How Corporate Art Creates More than One Kind of Profit
Corporate art is more than the Merrill Lynch bronze bull or the Norman Rockwell painting hanging in your dentist’s office. The practice of creating art in a business space stretches beyond branding. In truth, corporate art generates profit…and more than one kind of it.
When Mouse and Man works with clients—both corporations and small businesses—we hear a long list of needs, some of which go beyond our expertise of inbound marketing and SEO.
Talk with almost any business owner, and you’ll hear stories about the need for:
- Increased efficiency.
- Heightened productivity.
- Higher employee morale.
- Continued motivation to complete projects.
- Inspiration to do quality work.
- Creativity and intelligence.
- More teamwork.
- Less stress.
Oddly enough, the previous list consists of benefits created through corporate art initiatives.
Not everyone who reads this blog knows this: Fred Sexton of Mouse and Man does corporate art. No, we’re not eliminating our inbound marketing, website assessments, or our quest to increase online visibility for small businesses.
However, corporate art helps with these things, too. We’ll explain why in a minute.
Introducing the BUILD Project
Sheil Sexton has offices in Indianapolis, Indiana and right here in Charlotte, North Carolina, where we completed a corporate art project that changed not only the workspace, but also the way the employees enjoyed their jobs.
Through a business art commission, we turned a business into a community within a few hours. Employees brought their families in to work on the project, and together we created a piece of art that now hangs in the Charlotte office.
The result: employees got to know one another better, and worked toward a common goal that didn’t necessarily involve a corporate objective. However, in creating this piece, we actually helped complete several company goals, including…
- Building a tighter knit team.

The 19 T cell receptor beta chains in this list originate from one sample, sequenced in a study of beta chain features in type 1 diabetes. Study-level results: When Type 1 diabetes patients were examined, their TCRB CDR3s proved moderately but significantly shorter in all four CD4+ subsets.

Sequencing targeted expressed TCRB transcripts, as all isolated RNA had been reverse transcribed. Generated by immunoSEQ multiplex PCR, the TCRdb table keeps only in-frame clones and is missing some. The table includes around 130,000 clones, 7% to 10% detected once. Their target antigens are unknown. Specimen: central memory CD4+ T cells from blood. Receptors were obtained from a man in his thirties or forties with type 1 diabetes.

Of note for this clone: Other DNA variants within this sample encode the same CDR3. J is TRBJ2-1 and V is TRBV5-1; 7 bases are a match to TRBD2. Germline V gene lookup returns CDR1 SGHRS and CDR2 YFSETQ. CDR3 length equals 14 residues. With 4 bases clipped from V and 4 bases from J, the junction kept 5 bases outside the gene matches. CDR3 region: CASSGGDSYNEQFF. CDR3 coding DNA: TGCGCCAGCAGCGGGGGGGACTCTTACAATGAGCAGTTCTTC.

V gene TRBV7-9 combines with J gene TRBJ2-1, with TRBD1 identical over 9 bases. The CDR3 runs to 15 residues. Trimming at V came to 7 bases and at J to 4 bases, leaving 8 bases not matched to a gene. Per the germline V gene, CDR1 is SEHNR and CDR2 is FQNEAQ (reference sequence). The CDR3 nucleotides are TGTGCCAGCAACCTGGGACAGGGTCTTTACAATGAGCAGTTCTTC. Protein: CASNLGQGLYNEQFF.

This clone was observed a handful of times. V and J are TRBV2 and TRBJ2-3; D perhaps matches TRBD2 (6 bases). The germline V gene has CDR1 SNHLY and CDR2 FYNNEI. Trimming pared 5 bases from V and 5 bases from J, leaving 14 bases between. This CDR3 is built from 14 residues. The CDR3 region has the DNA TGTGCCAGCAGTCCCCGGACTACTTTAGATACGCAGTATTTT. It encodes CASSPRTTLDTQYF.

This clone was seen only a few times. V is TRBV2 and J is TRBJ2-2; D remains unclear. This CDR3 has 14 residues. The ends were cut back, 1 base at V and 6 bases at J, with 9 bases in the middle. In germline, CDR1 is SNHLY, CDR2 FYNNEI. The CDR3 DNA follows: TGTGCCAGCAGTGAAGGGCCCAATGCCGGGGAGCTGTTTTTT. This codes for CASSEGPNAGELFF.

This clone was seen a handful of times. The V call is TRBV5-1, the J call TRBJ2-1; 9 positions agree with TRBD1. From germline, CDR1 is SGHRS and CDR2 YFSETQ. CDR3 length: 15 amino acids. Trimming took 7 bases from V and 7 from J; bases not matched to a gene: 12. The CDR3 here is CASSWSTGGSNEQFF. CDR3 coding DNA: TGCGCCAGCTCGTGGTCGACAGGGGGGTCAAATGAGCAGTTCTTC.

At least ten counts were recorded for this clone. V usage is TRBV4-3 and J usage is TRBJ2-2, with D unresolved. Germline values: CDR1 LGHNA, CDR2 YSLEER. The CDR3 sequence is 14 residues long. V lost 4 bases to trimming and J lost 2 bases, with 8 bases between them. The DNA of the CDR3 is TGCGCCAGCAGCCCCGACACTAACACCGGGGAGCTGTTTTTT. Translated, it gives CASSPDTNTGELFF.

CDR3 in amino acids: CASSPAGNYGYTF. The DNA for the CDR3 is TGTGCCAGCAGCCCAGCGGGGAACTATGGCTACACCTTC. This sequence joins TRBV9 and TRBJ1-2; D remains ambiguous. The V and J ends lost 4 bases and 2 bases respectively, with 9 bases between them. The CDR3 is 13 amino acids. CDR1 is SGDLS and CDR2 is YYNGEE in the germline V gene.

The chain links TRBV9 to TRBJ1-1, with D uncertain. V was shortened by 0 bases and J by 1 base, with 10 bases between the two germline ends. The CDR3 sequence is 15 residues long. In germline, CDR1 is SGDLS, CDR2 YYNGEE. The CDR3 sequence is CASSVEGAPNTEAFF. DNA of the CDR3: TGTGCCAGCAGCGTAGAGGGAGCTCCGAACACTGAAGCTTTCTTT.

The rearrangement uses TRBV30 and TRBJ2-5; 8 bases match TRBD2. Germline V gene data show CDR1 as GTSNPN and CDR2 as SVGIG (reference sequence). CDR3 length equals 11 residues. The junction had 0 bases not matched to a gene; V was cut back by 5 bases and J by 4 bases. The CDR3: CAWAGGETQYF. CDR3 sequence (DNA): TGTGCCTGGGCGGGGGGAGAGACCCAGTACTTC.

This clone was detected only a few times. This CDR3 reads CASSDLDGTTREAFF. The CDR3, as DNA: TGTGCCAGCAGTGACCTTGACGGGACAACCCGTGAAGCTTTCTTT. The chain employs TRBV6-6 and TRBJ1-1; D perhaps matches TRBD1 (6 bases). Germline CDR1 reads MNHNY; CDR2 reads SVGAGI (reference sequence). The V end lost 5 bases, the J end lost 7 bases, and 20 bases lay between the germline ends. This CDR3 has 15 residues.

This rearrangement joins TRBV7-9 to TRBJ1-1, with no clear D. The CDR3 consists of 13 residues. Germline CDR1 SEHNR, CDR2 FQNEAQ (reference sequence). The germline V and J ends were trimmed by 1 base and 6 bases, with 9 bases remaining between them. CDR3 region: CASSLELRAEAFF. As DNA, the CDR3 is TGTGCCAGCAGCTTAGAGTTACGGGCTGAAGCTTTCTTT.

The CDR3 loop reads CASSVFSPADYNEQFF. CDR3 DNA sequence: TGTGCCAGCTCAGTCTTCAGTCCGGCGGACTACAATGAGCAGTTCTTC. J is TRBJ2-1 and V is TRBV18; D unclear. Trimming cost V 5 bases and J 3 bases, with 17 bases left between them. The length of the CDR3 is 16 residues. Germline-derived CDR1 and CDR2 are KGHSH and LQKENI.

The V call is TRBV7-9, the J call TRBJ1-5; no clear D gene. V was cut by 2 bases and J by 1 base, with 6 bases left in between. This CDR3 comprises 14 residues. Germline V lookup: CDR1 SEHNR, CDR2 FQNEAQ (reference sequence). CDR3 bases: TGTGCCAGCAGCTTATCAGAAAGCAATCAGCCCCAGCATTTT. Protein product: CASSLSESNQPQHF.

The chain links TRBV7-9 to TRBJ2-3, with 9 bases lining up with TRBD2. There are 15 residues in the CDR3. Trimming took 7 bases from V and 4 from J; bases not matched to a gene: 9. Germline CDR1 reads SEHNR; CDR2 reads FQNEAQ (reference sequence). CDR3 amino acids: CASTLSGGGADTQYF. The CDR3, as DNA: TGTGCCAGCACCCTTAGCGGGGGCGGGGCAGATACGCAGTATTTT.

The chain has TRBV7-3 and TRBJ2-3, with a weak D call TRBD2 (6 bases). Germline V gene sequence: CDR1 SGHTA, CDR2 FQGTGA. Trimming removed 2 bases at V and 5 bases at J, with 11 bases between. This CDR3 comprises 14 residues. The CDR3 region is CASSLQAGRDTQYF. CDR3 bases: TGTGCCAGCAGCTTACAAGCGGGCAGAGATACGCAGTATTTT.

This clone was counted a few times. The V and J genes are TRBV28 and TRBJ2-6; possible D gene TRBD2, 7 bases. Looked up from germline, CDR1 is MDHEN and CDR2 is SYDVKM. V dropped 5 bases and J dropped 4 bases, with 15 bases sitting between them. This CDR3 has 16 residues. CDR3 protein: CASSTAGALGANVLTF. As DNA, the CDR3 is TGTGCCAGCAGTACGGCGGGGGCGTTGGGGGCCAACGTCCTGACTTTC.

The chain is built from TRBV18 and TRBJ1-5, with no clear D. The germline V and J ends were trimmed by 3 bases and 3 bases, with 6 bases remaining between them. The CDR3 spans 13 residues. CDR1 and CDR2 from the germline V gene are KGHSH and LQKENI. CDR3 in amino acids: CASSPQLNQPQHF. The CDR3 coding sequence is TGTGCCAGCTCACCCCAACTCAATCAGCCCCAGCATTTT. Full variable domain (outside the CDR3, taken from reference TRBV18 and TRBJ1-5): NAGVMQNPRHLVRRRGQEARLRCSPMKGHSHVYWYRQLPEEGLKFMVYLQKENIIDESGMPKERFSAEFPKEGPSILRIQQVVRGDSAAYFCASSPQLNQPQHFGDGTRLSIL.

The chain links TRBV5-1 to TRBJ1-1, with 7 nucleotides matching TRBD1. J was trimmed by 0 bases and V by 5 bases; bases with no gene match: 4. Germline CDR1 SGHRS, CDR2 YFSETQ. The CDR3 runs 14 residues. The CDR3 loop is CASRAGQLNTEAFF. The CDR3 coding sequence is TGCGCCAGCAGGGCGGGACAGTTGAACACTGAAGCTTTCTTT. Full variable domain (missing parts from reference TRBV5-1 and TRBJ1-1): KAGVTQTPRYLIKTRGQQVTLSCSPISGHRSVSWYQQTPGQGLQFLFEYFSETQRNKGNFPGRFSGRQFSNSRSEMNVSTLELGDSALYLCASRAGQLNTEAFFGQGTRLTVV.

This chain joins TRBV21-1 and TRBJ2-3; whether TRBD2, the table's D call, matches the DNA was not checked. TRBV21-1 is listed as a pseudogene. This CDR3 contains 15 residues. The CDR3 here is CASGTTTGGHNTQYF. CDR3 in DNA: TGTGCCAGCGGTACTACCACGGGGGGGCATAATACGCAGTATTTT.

- Increasing employee productivity.
- Learning about the people who run the joint.
- Letting families know what mom and dad do all day.
- Reminding everyone of personal and business values.
You can read more about the BUILD project, look at pictures, and watch videos right here.
Why did a marketing company do a corporate art project?
Earlier, we mentioned how corporate art actually helps with inbound marketing, SEO, and overall online visibility. We weren’t lying. Though a painting in the office won’t directly improve your search engine results or attract your ideal market, this initiative improves team efficiency.
And when a team improves, every other objective falls into place. If you were to build your team through corporate art, you’d have a group of people who understand WHY they’re working.
They’ll be reminded that the work they do matters. When it feels as if people are working for a paycheck, creativity and ingenuity falls by the wayside. When stress and fatigue takes over, your productivity, marketing success, and online visibility suffers.
And corporate art fixes this problem.
Why corporate art commissions holistically improve businesses.
“A painting can’t change the world.”
This is the common wisdom, and it’s dead wrong. A piece of art can and will change the world, especially if that work is part of a business’ personality and culture.
- Corporate art commission are all about about community. See any number of location-centric murals on the sides of liquor stores, vintage shops, and coffee houses. These pieces make business a staple of a city, something citizens are proud to be a part of.
- It bridges the huge gap between business and family. When everybody gets to participate, workers and their families gain a finer understanding of each other and grow closer.
- It makes businesses “less corporate.” While most corporations are designed for the purpose of profit, that’s not the only mission. At least, it shouldn’t be.
- Art inspires employees. If you work in a drab, lifeless, soul-sucking environment, chances are the product your business creates will look and feel the same to customers.
Luckily, it only takes one day and a little teamwork to change your business forever. Click here for more info.